Thursday, October 3, 2013

I'm back

Sorry about the missed blogs.  I was not sure anyone really cared about my life and my ramblings, but  I have received many emails from peeps wondering if something was wrong.  The answer is no and I will try and keep it up. 

    This is a little town that is wanting to do things to bring income into the city coffers.  So this November the voters will vote to see if they want to allow the town to issue hunting licenses, get this, for drones.  We must keep our eyes on this one. 

   This is Kelly, niece and Laura, daughter kayaking in Colorado.

We spent about a week and a half in the Denver area visiting with Laura and my brother and his family.  We had a great time.  We went in the mountains and kayaked in a lake that had an island that had it's own lake.  Yes, inside the island was another small lake.  It was a cool kayak trip.  We did have to kayak 2 miles to the island and you do have to go back another 2 miles.  The wind came up and made the trip back more like 10 miles.  It was fun, but a lot of work coming home.  It was so beautiful on the lake looking up at the Rockies with a new dusting of snow and the trees in their fall colors.

We had a great visit with everyone.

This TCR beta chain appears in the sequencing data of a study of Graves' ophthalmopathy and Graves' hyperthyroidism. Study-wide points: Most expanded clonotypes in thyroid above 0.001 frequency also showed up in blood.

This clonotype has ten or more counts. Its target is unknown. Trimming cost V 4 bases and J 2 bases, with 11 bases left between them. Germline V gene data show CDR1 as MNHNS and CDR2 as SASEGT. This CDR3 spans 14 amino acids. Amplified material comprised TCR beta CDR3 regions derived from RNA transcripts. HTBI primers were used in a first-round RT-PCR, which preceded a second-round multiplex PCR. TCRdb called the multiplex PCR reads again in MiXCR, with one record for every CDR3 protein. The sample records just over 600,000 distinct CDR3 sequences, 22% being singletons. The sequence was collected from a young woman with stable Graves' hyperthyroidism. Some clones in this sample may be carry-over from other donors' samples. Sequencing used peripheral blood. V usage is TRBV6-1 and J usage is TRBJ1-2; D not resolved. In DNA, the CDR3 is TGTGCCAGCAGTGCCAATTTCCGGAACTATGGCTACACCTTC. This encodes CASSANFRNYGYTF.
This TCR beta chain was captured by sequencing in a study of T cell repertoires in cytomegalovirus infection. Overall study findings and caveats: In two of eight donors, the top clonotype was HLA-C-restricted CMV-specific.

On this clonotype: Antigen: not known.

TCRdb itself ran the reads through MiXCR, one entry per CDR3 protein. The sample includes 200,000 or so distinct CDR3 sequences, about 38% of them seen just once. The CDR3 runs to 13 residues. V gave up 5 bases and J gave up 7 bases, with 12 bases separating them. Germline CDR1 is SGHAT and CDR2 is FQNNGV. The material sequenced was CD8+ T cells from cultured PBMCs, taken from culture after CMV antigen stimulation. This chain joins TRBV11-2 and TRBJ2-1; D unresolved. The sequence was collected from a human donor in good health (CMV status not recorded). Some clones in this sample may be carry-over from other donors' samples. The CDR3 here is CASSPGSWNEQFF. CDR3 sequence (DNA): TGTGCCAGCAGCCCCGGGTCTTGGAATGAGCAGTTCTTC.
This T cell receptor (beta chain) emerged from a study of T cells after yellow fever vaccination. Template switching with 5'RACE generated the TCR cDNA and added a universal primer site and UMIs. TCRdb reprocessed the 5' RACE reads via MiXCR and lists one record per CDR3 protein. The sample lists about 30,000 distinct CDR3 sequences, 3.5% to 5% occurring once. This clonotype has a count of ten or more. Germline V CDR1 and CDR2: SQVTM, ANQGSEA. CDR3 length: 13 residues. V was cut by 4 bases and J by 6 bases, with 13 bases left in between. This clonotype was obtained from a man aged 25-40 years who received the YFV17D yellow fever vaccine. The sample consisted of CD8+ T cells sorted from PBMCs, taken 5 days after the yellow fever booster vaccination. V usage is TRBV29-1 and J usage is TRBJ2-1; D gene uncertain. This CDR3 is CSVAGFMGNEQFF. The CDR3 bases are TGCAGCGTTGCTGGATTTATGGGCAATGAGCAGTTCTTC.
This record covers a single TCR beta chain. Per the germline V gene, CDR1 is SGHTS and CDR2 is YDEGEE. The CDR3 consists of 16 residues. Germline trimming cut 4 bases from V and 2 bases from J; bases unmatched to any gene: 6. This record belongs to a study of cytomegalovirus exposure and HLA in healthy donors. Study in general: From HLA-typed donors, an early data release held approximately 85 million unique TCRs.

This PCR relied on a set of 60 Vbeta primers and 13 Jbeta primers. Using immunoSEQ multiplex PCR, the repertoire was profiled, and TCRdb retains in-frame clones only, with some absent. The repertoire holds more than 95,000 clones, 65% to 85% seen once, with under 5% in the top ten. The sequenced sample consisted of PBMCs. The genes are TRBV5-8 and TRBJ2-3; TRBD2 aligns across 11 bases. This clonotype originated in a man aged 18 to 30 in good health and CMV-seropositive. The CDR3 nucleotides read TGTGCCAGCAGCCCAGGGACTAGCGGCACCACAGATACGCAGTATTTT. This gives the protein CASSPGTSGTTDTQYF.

You can see the burnt forest behind the sign.  This happened this summer.  They lost a lot of forest with this one. 

This is a pic of New Mexico.  We are heading to Albuquerque. 
  This is the Canadian River.  I hope there is more water in the Spring. 
We noticed pronghorns just past Raton, New Mexico.  I counted just on my side of the road over 200 pronghorns.  I was able to use the telephoto lens to get some pix. 
pronghorn and purple flowers

The pronghorns seem to hang around the herds of cattle on the range.

Lone pronghorn on a small hill. 



  They are a very beautiful animal.

Pronghorns were brought to scientific notice by the Lewis and Clark Expedition, which found them in what is now South Dakota.

 It can run exceptionally fast, being built for maximum predator evasion through running, and is generally accepted to be the fastest land mammal in the Western Hemisphere. The top speed is very hard to measure accurately and varies between individuals; it can run 35 mph for 4 mi, 42 mph for 1 mi; and 55 mph for .5 mi  It is often cited as the second-fastest land animal, second only to the cheetah. It can, however, sustain high speeds longer than cheetahs.

It has a very large heart and lungs, and hollow hair. Pronghorns are built for speed, not for jumping. Their ranges are sometimes affected by sheep ranchers' fences. However, they can be seen going under fences, sometimes at high speed. For this reason the Arizona Antelope Foundation and others are in the process of removing the bottom barbed wire from the fences, and/or installing a barb-less bottom wire.  Most of my information comes from
Wikipedia, the free encyclopedia

We are off to the Balloon Festival so will try and keep up with the fun and the blog.  I am miss a day or two, but stay tuned.

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